• The Giants’ parade and rally in San Francisco Thursday was an emotional coda to the Bay Area’s Summer of Giants’ Love. From the Chronicle:

    Hundreds of thousands of people jammed downtown San Francisco on Wednesday for the Giants’ World Series victory parade, one of the largest gatherings the city has seen in years. They perched on building rooftops and stood 50 deep at some spots along Market Street, screaming themselves hoarse as the first San Francisco Giants team ever to win the world championship rode motorized cable cars from the Financial District to City Hall.

    For an up-close account of the event, read KQED’s live blog and peruse the Giants’ Celebration Photo Gallery.

  • Most of the dust has settled from Tuesday’s election, but a few motes remain dangling in the air. Still on hold:

    • In the California Attorney General race, Kamala Harris is up by almost 15,000 votes over Steve Cooley. But that’s just 0.2 percent of all that were cast. According to the Chronicle, “tens of thousands of provisional, absentee and damaged ballots still have to be tallied, and both campaigns expect that it will be weeks before the final numbers are in.”
    • In Oakland, Don Perata leads the Gang of 10 candidates in the mayoral election with 35 percent of the vote. That’s 11 percent more than the No. 2 vote-getter, Jean Quan. But because no single candidate drew more than 50 percent, the city’s ranked-choice voting system will now take hold. From the Oakland Tribune:

      The ranked-choice program tabulates the votes for all 10 candidates. Those with the fewest first-place votes are eliminated and the second-place votes redistributed until someone attains a 50 percent majority.

      Quan could overtake Perata. Or, at-large Councilmember Rebecca Kaplan, who trails Quan by 3 percentage points, could potentially leap over Quan if she receives enough second-place votes from five candidates who collectively received less than 8 percent of the vote.

      It seems certain that Joe Tuman, a college professor and political analyst, is out of the running, despite receiving a respectable 12 percent of the votes cast.

      But his supporters still have a voice. Reallocating their second-choice votes could give a major boost to Perata, Quan or Kaplan.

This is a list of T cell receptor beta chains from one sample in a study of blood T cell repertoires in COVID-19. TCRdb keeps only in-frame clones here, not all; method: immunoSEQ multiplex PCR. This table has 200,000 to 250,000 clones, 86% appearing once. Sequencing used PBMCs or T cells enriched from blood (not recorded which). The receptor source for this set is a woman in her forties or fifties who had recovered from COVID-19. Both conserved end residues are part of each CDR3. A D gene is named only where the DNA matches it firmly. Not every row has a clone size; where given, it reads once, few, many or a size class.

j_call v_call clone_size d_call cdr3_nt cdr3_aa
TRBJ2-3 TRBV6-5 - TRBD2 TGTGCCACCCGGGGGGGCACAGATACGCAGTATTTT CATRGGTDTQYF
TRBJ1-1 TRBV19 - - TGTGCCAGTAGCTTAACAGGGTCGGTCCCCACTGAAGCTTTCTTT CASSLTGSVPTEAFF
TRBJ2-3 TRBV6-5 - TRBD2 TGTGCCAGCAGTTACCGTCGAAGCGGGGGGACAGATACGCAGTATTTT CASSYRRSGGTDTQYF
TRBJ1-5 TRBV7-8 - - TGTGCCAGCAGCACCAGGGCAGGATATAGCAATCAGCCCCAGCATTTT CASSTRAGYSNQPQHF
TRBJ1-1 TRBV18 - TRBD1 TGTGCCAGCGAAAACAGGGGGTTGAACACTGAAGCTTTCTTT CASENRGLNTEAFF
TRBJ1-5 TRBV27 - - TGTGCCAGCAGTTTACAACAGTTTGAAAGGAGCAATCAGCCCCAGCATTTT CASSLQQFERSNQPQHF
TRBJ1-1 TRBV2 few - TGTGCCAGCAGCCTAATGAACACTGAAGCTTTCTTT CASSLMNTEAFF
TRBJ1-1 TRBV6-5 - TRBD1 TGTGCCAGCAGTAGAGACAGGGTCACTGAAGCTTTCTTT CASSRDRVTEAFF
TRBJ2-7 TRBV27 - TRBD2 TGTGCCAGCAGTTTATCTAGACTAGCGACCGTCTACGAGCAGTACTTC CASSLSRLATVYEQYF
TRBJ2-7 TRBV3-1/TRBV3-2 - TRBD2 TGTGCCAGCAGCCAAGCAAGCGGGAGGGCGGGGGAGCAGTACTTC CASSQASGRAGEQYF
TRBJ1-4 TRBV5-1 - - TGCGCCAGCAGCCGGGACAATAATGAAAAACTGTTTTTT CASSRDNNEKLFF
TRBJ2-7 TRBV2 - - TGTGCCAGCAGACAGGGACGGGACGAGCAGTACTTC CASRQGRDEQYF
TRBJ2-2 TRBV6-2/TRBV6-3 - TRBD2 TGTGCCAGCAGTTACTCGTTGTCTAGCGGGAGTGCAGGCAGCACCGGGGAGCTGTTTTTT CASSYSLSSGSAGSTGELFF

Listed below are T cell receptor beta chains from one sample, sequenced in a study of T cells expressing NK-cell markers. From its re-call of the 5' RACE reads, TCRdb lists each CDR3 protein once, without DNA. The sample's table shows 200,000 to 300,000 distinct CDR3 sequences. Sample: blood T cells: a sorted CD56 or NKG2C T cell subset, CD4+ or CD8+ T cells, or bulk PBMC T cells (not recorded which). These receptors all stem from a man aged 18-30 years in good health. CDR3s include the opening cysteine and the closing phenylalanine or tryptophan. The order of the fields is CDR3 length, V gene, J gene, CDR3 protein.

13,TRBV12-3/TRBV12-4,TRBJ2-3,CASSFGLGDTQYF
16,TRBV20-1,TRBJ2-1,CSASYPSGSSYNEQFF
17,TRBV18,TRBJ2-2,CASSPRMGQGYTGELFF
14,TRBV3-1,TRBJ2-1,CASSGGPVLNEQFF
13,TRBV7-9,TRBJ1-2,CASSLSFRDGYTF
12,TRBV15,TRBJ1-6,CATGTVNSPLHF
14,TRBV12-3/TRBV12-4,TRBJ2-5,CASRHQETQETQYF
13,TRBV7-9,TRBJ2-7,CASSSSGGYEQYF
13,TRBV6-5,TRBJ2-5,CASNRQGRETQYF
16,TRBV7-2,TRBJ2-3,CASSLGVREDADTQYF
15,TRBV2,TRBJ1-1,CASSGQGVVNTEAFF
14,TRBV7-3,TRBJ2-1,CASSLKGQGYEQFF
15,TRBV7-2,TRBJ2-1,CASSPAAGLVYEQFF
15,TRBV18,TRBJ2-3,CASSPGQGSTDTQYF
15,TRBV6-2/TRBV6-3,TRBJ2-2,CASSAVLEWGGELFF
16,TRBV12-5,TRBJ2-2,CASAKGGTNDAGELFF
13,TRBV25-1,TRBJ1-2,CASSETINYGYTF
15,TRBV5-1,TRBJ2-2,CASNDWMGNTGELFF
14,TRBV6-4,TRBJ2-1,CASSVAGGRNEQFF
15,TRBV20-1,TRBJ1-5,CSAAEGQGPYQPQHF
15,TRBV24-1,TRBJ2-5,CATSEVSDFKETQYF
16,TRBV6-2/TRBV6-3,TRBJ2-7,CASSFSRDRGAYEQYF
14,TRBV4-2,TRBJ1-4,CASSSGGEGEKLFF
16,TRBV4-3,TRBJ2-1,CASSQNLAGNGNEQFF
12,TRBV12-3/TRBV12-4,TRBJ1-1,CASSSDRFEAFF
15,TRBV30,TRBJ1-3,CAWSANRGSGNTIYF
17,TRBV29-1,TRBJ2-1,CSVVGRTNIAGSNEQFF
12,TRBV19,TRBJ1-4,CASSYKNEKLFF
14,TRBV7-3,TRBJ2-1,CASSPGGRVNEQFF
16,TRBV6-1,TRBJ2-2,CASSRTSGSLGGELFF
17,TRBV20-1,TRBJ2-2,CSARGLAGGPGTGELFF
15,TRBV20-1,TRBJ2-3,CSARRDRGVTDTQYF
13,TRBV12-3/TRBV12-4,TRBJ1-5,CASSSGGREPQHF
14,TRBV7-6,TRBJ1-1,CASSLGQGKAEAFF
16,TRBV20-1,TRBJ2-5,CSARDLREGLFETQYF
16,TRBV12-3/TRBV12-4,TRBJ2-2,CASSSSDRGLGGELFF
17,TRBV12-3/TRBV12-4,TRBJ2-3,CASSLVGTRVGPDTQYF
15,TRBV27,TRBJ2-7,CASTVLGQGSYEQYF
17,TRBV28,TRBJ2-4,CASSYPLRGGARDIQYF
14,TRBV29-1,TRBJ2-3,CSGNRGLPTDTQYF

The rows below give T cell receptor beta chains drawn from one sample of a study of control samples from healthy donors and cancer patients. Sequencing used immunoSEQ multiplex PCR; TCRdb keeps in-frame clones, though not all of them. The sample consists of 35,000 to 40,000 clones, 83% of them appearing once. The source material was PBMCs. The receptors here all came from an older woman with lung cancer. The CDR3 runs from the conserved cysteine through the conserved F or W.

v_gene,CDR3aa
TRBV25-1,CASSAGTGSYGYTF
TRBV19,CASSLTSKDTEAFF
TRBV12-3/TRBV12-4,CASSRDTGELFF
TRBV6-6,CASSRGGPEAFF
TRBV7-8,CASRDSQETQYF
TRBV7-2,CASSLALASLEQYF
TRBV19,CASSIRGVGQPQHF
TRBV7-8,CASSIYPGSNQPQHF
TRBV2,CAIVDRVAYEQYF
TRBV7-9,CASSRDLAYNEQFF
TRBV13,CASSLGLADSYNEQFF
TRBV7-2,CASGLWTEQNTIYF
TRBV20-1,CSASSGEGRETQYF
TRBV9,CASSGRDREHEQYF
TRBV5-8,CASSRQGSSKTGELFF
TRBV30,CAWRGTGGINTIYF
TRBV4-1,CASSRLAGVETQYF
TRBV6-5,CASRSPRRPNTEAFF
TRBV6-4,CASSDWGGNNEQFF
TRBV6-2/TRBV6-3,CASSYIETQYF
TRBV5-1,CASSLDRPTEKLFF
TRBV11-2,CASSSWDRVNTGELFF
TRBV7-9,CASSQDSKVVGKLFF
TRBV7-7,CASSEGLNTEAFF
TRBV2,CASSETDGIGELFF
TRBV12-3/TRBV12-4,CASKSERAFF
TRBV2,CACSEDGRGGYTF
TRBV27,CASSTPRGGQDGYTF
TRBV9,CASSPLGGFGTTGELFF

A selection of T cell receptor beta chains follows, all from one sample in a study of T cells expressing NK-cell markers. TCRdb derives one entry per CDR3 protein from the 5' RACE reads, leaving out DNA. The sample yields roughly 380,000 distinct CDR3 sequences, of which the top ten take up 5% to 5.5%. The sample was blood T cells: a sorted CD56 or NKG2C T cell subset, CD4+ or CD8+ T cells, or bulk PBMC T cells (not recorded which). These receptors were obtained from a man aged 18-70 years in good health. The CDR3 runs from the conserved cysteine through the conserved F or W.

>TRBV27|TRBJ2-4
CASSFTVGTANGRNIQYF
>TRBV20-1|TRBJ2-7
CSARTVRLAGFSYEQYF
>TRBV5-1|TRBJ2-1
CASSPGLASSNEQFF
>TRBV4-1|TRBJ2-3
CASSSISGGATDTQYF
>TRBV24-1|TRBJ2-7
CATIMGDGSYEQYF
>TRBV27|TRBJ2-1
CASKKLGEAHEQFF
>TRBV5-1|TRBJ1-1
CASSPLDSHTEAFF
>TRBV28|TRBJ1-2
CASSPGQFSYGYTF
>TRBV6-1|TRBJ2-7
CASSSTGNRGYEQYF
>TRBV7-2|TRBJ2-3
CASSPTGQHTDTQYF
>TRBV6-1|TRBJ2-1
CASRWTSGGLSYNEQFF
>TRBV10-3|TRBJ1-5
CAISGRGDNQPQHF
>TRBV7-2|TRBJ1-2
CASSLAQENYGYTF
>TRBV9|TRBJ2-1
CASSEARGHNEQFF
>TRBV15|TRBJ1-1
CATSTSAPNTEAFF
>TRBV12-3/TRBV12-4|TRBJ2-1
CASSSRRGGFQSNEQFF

• Ranked-choice voting will also delay final results in the San Francisco supervisor races for three weeks, according to Elections Department Director John Arntz, as reported in the Bay Citizen.
    • In California’s 11th Congressional District, Jerry McNerney holds a 121-vote lead over Republican challenger David Harman, who is alleging voting irregularities. The Chronicle reports that “election officials have 28 days to complete their vote counting” and that “either candidate can demand- and pay for – a recount, but that decision must be made by Dec. 5.”
  • Judge Robert Perry will sentence ex-BART cop Johannes Mehserle Friday for the shooting death of Oscar Grant last year. Mehserle, 28, was convicted of involuntary manslaughter. From the Chronicle:

    Prosecutors say Mehserle should be sentenced for intentionally shooting Oscar Grant during an arrest on Jan. 1, 2009, at the Fruitvale Station in Oakland. The defense says he should be sentenced for a tragic accident that occurred when he confused his Taser with his gun.

    How Judge Robert Perry resolves the disagreement could mean a difference of several years in state prison for Mehserle, or even prompt a sentence of probation only.

  • A $93,000 study commissioned by Caltrain concludes that “all trains have plenty of space for bicyclists,” according to the San Mateo County Times.

    Of the 6,631 train stops the researchers observed, only 55 bicyclists were bumped. The researchers spotted a bump at 0.2 percent of stops they observed…

    But members of the Bikes on Board project, which has been fighting for more space on trains, say they received reports of about 600 bumps from June through September. Being forced to wait for the next train can delay bicyclists by up to an hour.

Morning Splash: Giants’ Parade (Photos); Still-Undecided Elections; Mehserle Sentencing 4 November,2010Jon Brooks


Jon Brooks

Jon Brooks is the host and editor of KQED’s health and technology blog, Future of You. He is the former editor of KQED’s daily news blog, News Fix. A veteran blogger, he previously worked for Yahoo! in various news writing and editing roles. He was also the editor of EconomyBeat.org, which documented user-generated content about the financial crisis and recession. Jon is also a playwright whose work has been produced in San Francisco, New York, Italy, and around the U.S. He has written about film for his own blog and studied film at Boston University. He has an MFA in Creative Writing from Brooklyn College.

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